An obvious uproar has ensued within the high-fatlow-carb diet community this week as a result of the seemingly sudden decision by the most well-known health food retailer in the world to actively market and promote a low-fatvegetarian diet in their 289 stores. Whole Foods Market has strongly branded itself as the go-to place for people desiring to make healthier food choices for themselves and their family and they have long offered customers with a variety of dietary choices that ability to select what best meets their specific needs. But all of that has changed now that they are pushing what they are calling their “Health Starts Here” campaign.
According to their press release about this educational effortthey are hoping to “help shoppers and Team Members who want to improve their health easily and naturally” by implementing “healthy eating education.” They define this as a low-fatplant-based diet full of vegetablesfruitslegumeswhole grainsnuts and seeds. Although they do discourage the consumption of highly-processed and sugary foodsthe focus is very clearly on limiting dietary fat and increasing carbohydrate intake. They even have a page on their web site for “Maximizing the Vegetarian Diet.”
To help “educate” their customers on the vegetarian way of eatingprominent displays of popular low-fat vegetarian diet books like The China Study by Dr. T. Colin Campbell (who you’ll recall I had a recent encounter with on Amazon.com)The Food Revolution by John RobbinsThe Engine 2 Diet by Rip Eppelstyncookbooks by Dr. John McDougalland a full line of products from Dr. Joel Fuhrman whose “Eat Right America” logo and message is plastered all over Whole Foods since he was one of the primary consultants for formulating the new nutritional mission for the stores. Dr. Fuhrman is the author of a book I reviewed several years back entitled Eat To Live and is certainly no fan of animal-basedhigh-fatlow-carb diets. I’ve given him an opportunity to explain the basis for his beliefs in an interview on my podcast show but he has refused.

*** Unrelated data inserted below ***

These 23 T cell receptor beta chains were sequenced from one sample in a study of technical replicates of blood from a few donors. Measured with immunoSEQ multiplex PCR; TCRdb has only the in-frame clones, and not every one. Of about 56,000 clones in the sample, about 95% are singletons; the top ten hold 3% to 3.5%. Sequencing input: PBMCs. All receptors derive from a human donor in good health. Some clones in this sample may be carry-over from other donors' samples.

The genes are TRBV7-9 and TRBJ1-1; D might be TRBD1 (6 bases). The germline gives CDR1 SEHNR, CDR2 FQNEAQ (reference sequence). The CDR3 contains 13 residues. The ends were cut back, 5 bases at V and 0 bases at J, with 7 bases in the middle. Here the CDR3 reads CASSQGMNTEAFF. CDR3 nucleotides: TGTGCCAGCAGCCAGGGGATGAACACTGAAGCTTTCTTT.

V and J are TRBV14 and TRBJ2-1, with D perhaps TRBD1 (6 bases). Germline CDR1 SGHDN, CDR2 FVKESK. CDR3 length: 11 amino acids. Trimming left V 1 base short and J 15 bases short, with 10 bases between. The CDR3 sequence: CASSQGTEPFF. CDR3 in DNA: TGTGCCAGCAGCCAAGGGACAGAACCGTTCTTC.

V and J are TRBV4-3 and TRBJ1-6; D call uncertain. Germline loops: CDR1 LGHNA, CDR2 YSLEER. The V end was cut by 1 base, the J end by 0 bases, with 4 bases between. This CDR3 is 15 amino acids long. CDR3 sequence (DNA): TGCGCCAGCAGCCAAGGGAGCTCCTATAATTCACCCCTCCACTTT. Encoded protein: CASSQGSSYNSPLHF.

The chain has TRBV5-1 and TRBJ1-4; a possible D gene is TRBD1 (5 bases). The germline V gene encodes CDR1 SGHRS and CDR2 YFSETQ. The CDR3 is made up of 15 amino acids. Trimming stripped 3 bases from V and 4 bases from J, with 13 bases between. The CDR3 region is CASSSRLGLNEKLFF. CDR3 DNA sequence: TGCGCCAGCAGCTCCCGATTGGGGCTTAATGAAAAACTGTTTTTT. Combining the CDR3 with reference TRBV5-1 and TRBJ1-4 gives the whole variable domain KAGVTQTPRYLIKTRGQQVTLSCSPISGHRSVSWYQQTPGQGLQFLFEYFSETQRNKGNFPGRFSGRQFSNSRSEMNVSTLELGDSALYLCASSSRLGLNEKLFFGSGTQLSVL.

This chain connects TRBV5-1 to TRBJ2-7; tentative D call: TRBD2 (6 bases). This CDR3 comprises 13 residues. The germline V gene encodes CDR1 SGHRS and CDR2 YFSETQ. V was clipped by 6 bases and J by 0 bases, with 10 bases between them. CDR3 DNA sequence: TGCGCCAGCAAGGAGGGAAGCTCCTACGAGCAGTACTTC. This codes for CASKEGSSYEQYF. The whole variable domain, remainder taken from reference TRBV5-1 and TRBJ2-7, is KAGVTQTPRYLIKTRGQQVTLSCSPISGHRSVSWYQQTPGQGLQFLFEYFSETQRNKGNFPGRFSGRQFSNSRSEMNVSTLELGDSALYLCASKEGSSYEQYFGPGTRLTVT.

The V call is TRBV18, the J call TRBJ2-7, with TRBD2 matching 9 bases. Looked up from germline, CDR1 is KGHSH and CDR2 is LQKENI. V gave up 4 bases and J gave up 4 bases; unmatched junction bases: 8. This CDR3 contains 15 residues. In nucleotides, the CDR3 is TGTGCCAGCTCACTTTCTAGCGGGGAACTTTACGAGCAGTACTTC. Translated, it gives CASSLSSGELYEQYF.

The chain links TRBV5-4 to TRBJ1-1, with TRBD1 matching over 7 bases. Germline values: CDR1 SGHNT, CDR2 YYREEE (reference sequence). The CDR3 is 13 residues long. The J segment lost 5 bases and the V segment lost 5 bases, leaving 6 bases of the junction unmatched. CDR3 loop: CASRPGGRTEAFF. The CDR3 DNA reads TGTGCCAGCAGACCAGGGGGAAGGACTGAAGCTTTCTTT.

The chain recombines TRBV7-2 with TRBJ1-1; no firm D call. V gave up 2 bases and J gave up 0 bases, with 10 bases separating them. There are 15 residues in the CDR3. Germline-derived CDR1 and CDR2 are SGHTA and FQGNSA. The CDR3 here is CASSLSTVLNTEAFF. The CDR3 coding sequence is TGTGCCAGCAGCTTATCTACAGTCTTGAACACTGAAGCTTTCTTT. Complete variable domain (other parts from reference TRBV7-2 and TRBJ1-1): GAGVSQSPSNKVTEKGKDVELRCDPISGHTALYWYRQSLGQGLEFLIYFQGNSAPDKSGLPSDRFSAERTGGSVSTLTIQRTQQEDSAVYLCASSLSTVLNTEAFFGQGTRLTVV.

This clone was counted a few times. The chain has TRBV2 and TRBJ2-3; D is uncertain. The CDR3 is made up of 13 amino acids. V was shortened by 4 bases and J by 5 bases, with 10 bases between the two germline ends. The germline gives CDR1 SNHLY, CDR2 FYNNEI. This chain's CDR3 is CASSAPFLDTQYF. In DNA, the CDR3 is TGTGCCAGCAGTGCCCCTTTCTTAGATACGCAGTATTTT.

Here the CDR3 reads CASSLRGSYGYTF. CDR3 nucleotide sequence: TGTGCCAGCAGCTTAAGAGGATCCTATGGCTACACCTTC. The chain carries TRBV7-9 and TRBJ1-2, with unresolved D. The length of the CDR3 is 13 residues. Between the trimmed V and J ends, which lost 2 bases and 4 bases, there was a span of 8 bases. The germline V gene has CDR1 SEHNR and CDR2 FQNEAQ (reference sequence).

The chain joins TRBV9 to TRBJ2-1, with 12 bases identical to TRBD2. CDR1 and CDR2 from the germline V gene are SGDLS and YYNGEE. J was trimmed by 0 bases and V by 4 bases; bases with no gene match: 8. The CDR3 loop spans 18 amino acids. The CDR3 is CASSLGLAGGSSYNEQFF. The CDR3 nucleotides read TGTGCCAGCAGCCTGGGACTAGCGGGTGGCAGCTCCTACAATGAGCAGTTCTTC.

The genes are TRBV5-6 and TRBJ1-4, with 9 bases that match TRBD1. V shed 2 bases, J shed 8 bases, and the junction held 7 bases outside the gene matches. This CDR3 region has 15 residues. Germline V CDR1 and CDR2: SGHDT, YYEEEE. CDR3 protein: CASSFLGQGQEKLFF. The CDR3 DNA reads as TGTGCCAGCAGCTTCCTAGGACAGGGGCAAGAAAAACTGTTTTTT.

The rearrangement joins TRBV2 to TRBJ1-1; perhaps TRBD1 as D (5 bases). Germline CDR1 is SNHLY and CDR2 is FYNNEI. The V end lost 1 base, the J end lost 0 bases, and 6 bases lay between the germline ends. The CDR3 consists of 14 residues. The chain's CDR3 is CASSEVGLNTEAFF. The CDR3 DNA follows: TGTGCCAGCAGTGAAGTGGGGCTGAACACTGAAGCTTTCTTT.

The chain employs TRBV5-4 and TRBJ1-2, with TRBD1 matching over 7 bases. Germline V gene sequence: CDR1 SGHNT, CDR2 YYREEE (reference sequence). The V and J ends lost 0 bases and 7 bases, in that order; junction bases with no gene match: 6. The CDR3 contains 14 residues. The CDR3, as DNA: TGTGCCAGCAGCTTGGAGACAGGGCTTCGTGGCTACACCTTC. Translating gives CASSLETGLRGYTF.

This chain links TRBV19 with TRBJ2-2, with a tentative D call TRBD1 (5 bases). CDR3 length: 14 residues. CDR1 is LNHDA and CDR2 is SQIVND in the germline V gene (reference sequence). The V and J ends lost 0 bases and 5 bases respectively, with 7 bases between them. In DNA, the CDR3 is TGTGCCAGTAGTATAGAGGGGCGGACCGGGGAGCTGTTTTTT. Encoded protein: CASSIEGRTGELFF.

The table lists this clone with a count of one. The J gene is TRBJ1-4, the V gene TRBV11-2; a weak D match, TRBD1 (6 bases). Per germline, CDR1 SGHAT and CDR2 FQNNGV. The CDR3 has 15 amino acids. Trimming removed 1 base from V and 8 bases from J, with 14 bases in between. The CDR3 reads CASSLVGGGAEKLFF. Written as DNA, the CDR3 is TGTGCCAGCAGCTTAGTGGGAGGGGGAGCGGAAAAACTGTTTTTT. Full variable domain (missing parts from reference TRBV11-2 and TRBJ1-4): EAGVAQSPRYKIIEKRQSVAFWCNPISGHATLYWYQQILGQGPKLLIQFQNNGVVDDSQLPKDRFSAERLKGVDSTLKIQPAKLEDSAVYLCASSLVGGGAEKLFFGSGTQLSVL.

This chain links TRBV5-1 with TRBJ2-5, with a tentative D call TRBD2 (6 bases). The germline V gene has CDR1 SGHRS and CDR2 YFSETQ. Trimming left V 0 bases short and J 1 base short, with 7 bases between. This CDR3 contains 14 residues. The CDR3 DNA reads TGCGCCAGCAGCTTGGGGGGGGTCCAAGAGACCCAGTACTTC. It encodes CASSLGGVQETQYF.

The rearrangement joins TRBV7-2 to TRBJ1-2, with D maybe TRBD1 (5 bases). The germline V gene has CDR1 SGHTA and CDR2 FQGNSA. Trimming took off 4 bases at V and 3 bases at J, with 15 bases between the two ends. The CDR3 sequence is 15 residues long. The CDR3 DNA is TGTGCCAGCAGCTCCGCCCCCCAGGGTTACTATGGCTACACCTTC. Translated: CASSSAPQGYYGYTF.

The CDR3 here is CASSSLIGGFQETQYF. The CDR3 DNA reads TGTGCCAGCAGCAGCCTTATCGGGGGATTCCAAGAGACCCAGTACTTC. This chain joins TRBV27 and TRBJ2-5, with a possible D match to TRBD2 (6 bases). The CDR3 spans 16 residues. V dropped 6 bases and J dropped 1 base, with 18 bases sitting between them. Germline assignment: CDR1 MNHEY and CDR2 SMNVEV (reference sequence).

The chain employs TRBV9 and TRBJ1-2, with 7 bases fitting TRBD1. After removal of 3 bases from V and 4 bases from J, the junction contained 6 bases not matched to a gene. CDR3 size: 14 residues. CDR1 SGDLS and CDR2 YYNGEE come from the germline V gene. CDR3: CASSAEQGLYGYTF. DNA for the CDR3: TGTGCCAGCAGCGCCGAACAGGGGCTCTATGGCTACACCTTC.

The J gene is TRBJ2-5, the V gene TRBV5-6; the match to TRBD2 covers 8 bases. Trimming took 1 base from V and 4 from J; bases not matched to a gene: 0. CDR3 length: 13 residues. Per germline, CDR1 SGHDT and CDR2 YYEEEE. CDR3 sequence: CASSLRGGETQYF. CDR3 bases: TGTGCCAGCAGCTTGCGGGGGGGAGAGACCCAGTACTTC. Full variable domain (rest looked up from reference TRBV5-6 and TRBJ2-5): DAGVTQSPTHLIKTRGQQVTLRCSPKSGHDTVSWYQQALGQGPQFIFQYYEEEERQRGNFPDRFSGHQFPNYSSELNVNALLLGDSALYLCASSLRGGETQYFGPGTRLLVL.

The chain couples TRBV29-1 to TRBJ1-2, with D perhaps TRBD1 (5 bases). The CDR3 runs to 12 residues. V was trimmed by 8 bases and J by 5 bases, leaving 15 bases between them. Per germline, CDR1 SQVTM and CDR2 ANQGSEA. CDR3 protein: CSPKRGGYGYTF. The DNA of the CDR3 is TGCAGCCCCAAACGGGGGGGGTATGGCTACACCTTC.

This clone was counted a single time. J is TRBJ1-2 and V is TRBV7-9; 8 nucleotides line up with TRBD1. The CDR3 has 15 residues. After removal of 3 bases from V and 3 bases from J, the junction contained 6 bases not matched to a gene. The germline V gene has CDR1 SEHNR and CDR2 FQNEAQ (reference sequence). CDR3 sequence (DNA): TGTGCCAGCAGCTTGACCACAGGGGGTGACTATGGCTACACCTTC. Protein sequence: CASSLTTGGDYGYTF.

Now when you walk into a Whole Foods storeyou are bombarded with pamphlets urging you to begin a low-fatplant-based diet and cut back or remove animal foods from your menus altogether. Worse than thatthere are no alternative books by respected low-carb authors like Dr. Robert AtkinsDrs. Mike and Mary Dan EadesDr. Barry Searsor anyone else who is not on board with the vegetarian dogma. So people who are livin’ la vida low-carb will find no reinforcement for their particular way of eating when they shop at Whole Foods stores which is why I think this makes them more accurately described as Whole Fools!
A new Aggregate Nutrient Density Index (ANDI) rating system now appears on the foods located throughout the stores which gives plant-based foods a way to appear more nutrient dense than animal-based foods which are just as chock full of vitamins such as AD and KDHAEPA arachidonic acidtaurineiodinebiotinpantothenic acidand vital minerals like sodiumchloridepotassiumsulfurphosphoruscoppermanganeseboronmolybdenum and chromiumaccording to Sally Fallon Morell from the Weston A. Price Foundation in a press release responding to this move by Whole Foods.
Fallon is not alone in her concern over this radical change in store policy by Whole Foods which sources from within the company management informed me includes a phasing out of some meat products in favor of more vegetables and grain-based products. I decided to ask a cross-section of the leading low-carb voices in the blogosphere to give their reaction to this decision and here’s what they told me: